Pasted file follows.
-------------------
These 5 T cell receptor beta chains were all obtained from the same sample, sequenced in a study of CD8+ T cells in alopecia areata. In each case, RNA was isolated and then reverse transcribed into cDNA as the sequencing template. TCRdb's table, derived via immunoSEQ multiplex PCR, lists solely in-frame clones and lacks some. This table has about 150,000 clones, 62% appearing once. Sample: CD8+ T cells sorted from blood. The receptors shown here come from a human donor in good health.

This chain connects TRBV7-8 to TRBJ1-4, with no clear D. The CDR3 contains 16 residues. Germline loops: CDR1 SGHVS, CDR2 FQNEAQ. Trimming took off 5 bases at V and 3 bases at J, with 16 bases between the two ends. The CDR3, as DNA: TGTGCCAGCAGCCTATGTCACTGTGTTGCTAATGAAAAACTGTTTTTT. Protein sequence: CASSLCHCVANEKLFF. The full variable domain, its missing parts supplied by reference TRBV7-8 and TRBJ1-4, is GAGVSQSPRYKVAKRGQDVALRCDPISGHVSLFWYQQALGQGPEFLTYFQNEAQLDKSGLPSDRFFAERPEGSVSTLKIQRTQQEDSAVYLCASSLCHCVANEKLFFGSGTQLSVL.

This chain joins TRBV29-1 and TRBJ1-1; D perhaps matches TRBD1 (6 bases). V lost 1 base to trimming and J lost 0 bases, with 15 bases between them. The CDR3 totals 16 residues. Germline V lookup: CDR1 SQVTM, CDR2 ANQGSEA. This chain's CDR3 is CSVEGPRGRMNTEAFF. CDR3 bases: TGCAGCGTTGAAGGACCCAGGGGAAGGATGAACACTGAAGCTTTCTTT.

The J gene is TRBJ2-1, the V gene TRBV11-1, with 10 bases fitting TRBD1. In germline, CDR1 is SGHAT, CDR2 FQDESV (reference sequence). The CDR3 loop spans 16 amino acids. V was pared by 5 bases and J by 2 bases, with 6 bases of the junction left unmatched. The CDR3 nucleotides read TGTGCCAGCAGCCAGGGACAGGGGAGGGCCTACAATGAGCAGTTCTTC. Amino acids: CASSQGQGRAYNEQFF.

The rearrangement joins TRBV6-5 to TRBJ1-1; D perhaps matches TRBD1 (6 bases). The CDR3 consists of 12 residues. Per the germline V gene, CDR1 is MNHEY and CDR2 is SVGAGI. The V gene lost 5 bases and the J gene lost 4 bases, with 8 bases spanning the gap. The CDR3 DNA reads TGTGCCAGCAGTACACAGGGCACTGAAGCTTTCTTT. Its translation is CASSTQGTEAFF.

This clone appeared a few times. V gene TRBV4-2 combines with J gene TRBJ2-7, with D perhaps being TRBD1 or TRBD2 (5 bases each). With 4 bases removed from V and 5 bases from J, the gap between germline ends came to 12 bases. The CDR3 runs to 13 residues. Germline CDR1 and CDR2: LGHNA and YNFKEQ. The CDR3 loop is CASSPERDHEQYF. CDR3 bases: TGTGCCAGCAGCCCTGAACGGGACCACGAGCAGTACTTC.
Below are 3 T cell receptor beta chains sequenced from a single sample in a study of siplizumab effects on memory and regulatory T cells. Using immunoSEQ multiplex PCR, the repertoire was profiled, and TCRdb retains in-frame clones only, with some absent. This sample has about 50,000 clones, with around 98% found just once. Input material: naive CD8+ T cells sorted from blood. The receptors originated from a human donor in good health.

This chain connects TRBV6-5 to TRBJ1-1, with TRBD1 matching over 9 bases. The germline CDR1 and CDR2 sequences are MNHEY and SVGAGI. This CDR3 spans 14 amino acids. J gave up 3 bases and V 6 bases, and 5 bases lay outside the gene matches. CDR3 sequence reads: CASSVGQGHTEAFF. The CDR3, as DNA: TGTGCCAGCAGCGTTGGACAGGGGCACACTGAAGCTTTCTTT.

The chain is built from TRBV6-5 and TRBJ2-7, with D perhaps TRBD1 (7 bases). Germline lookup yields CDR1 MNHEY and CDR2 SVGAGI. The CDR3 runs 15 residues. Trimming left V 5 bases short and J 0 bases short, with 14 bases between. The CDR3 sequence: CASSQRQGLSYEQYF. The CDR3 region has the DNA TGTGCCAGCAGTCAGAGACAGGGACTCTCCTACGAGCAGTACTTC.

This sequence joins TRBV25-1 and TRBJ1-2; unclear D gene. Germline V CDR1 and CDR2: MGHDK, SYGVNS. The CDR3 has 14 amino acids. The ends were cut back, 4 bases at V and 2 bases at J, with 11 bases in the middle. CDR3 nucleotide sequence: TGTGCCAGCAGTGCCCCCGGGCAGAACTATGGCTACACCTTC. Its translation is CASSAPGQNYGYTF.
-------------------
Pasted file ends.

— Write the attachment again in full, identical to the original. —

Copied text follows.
These 5 T cell receptor beta chains were all obtained from the same sample, sequenced in a study of CD8+ T cells in alopecia areata. In each case, RNA was isolated and then reverse transcribed into cDNA as the sequencing template. TCRdb's table, derived via immunoSEQ multiplex PCR, lists solely in-frame clones and lacks some. This table has about 150,000 clones, 62% appearing once. Sample: CD8+ T cells sorted from blood. The receptors shown here come from a human donor in good health.

This chain connects TRBV7-8 to TRBJ1-4, with no clear D. The CDR3 contains 16 residues. Germline loops: CDR1 SGHVS, CDR2 FQNEAQ. Trimming took off 5 bases at V and 3 bases at J, with 16 bases between the two ends. The CDR3, as DNA: TGTGCCAGCAGCCTATGTCACTGTGTTGCTAATGAAAAACTGTTTTTT. Protein sequence: CASSLCHCVANEKLFF. The full variable domain, its missing parts supplied by reference TRBV7-8 and TRBJ1-4, is GAGVSQSPRYKVAKRGQDVALRCDPISGHVSLFWYQQALGQGPEFLTYFQNEAQLDKSGLPSDRFFAERPEGSVSTLKIQRTQQEDSAVYLCASSLCHCVANEKLFFGSGTQLSVL.

This chain joins TRBV29-1 and TRBJ1-1; D perhaps matches TRBD1 (6 bases). V lost 1 base to trimming and J lost 0 bases, with 15 bases between them. The CDR3 totals 16 residues. Germline V lookup: CDR1 SQVTM, CDR2 ANQGSEA. This chain's CDR3 is CSVEGPRGRMNTEAFF. CDR3 bases: TGCAGCGTTGAAGGACCCAGGGGAAGGATGAACACTGAAGCTTTCTTT.

The J gene is TRBJ2-1, the V gene TRBV11-1, with 10 bases fitting TRBD1. In germline, CDR1 is SGHAT, CDR2 FQDESV (reference sequence). The CDR3 loop spans 16 amino acids. V was pared by 5 bases and J by 2 bases, with 6 bases of the junction left unmatched. The CDR3 nucleotides read TGTGCCAGCAGCCAGGGACAGGGGAGGGCCTACAATGAGCAGTTCTTC. Amino acids: CASSQGQGRAYNEQFF.

The rearrangement joins TRBV6-5 to TRBJ1-1; D perhaps matches TRBD1 (6 bases). The CDR3 consists of 12 residues. Per the germline V gene, CDR1 is MNHEY and CDR2 is SVGAGI. The V gene lost 5 bases and the J gene lost 4 bases, with 8 bases spanning the gap. The CDR3 DNA reads TGTGCCAGCAGTACACAGGGCACTGAAGCTTTCTTT. Its translation is CASSTQGTEAFF.

This clone appeared a few times. V gene TRBV4-2 combines with J gene TRBJ2-7, with D perhaps being TRBD1 or TRBD2 (5 bases each). With 4 bases removed from V and 5 bases from J, the gap between germline ends came to 12 bases. The CDR3 runs to 13 residues. Germline CDR1 and CDR2: LGHNA and YNFKEQ. The CDR3 loop is CASSPERDHEQYF. CDR3 bases: TGTGCCAGCAGCCCTGAACGGGACCACGAGCAGTACTTC.
Below are 3 T cell receptor beta chains sequenced from a single sample in a study of siplizumab effects on memory and regulatory T cells. Using immunoSEQ multiplex PCR, the repertoire was profiled, and TCRdb retains in-frame clones only, with some absent. This sample has about 50,000 clones, with around 98% found just once. Input material: naive CD8+ T cells sorted from blood. The receptors originated from a human donor in good health.

This chain connects TRBV6-5 to TRBJ1-1, with TRBD1 matching over 9 bases. The germline CDR1 and CDR2 sequences are MNHEY and SVGAGI. This CDR3 spans 14 amino acids. J gave up 3 bases and V 6 bases, and 5 bases lay outside the gene matches. CDR3 sequence reads: CASSVGQGHTEAFF. The CDR3, as DNA: TGTGCCAGCAGCGTTGGACAGGGGCACACTGAAGCTTTCTTT.

The chain is built from TRBV6-5 and TRBJ2-7, with D perhaps TRBD1 (7 bases). Germline lookup yields CDR1 MNHEY and CDR2 SVGAGI. The CDR3 runs 15 residues. Trimming left V 5 bases short and J 0 bases short, with 14 bases between. The CDR3 sequence: CASSQRQGLSYEQYF. The CDR3 region has the DNA TGTGCCAGCAGTCAGAGACAGGGACTCTCCTACGAGCAGTACTTC.

This sequence joins TRBV25-1 and TRBJ1-2; unclear D gene. Germline V CDR1 and CDR2: MGHDK, SYGVNS. The CDR3 has 14 amino acids. The ends were cut back, 4 bases at V and 2 bases at J, with 11 bases in the middle. CDR3 nucleotide sequence: TGTGCCAGCAGTGCCCCCGGGCAGAACTATGGCTACACCTTC. Its translation is CASSAPGQNYGYTF.